20. The third submission of Sri Subbarayan is that in any case the objection cannot be raised at the stage of delivery of possession proceedings. If he so wanted, the judgment-debtor could have raised the objection when the land was sold or he could have applied for setting aside the sale under O. 21, R. 89 and 90. He should not be permitted to raise it at the late stage. He seeks to get some support from the Full Bench of this Court in Suryakanthamma v. Doryya, : AIR1965AP239 . That case has no bearing on the point which the learned counsel endeavours to make. The judgment-debtor there was found not to have saleable interest in the property sold in execution. The Full Bench held that the suit filed by the auction-purchaser for refund of purchase money was not maintainable. It is patent that it does not say anything which is partinent to the question raised before us. Here, the question is whether the Court sale in null and void. If it is a nullity, the execution Court can take notice of that circumstance at any stage. The Supreme Court expressed the opinion in Jai Narain v. Kedar Nath, : 1SCR62 that the executing Court has to see that the defendant gives the plaintiff the very thing that the decree directs and not something else, so if there is any dispute about its identity or substance, nobody but the Court executing the decree can determine it. If ultimately the Court sale is declared null and void by the Tribunal, then there would be no question of delivering the property to the auction-purchaser. He may be entitled in that eventuality to other remedies but not to delivery of possession of the land. So the Court below is right in staying the delivery of possession when the validity and legality of the sale was questioned. We are, therefore, of the opinion that this objection raised by the learned counsel is of no substance.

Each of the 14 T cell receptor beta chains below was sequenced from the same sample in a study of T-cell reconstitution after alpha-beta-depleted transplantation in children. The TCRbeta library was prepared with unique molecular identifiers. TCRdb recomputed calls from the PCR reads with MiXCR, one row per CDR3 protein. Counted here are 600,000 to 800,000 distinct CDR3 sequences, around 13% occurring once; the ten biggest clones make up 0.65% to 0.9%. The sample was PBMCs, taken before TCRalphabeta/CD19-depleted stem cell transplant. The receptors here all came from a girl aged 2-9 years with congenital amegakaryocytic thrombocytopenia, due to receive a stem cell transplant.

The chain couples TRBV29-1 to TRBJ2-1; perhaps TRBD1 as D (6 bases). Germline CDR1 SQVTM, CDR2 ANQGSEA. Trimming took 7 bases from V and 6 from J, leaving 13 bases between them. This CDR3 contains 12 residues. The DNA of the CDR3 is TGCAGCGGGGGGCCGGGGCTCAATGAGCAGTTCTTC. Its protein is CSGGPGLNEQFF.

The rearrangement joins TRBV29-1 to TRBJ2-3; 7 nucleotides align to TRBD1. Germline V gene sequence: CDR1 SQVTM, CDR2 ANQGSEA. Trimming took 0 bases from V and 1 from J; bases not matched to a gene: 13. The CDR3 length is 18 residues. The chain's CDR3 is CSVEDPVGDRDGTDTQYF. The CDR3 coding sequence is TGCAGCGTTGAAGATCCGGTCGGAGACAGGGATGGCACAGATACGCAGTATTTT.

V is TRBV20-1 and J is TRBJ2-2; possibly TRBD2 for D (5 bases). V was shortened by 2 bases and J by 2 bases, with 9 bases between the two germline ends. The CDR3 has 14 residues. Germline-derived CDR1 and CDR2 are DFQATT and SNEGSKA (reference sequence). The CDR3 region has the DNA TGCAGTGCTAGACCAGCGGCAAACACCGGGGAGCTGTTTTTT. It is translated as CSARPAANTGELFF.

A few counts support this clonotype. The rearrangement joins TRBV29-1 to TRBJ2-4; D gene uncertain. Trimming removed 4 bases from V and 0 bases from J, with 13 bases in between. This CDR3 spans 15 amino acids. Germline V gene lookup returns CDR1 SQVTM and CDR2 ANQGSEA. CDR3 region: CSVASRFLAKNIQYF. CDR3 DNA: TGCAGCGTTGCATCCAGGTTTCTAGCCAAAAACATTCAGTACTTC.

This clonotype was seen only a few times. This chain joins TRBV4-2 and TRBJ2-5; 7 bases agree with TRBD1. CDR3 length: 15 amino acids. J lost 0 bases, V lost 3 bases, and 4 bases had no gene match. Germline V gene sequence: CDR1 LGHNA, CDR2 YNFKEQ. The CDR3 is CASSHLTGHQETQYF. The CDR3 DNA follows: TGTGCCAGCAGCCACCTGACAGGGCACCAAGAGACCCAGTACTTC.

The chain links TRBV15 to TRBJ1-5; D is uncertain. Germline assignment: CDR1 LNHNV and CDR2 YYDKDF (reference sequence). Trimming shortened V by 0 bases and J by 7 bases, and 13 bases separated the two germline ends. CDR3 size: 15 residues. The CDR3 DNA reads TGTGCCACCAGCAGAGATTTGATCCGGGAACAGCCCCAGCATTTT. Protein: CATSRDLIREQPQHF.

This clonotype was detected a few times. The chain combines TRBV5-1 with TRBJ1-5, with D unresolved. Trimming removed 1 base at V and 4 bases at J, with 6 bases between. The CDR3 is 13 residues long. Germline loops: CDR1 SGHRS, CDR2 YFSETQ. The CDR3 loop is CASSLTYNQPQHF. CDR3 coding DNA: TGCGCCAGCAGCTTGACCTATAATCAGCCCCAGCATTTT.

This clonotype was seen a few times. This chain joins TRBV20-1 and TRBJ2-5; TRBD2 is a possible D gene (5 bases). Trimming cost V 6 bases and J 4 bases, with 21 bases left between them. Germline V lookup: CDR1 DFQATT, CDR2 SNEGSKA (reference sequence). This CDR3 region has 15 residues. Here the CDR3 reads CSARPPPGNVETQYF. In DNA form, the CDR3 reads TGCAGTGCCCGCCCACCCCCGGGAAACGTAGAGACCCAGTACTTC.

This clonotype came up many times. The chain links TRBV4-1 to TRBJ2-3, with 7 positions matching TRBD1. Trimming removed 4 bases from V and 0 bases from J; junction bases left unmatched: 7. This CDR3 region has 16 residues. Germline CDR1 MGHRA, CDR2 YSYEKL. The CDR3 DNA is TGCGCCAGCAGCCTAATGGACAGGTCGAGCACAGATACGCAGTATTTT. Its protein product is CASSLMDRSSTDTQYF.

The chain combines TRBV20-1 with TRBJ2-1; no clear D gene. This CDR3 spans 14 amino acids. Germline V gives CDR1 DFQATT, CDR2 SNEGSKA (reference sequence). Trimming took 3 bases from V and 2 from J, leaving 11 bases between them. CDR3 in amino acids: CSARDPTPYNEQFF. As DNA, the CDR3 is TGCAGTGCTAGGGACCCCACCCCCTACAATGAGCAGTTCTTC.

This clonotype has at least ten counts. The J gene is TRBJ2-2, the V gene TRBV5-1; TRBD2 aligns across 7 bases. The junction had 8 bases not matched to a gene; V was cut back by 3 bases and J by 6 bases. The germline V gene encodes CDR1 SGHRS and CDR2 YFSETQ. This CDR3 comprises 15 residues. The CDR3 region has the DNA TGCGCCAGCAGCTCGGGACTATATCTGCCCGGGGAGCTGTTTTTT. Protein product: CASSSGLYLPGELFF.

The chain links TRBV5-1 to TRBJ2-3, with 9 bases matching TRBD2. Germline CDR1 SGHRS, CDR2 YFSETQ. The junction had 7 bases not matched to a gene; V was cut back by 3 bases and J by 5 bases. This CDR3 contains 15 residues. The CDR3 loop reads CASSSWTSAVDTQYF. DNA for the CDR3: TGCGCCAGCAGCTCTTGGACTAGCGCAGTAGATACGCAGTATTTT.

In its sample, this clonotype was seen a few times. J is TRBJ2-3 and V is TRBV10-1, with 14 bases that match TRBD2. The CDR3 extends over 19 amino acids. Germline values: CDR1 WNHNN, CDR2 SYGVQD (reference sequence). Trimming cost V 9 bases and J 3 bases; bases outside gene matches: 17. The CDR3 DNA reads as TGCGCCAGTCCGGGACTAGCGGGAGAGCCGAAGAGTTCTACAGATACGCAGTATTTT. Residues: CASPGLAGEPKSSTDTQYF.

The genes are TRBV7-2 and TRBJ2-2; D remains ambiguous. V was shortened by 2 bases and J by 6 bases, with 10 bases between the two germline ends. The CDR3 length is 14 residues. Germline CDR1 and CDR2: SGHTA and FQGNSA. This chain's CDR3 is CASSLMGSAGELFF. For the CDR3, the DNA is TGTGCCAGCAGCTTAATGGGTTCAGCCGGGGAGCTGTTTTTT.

21. Thus, we cannot agree with any of the contentions raised in support of the revision petition. In our view, the stay granted by the lower Court is right. Consequently, we dismiss the revision petition. But having regard to the circumstances of the case, the parties will bear their own costs.
22. Revision dismissed.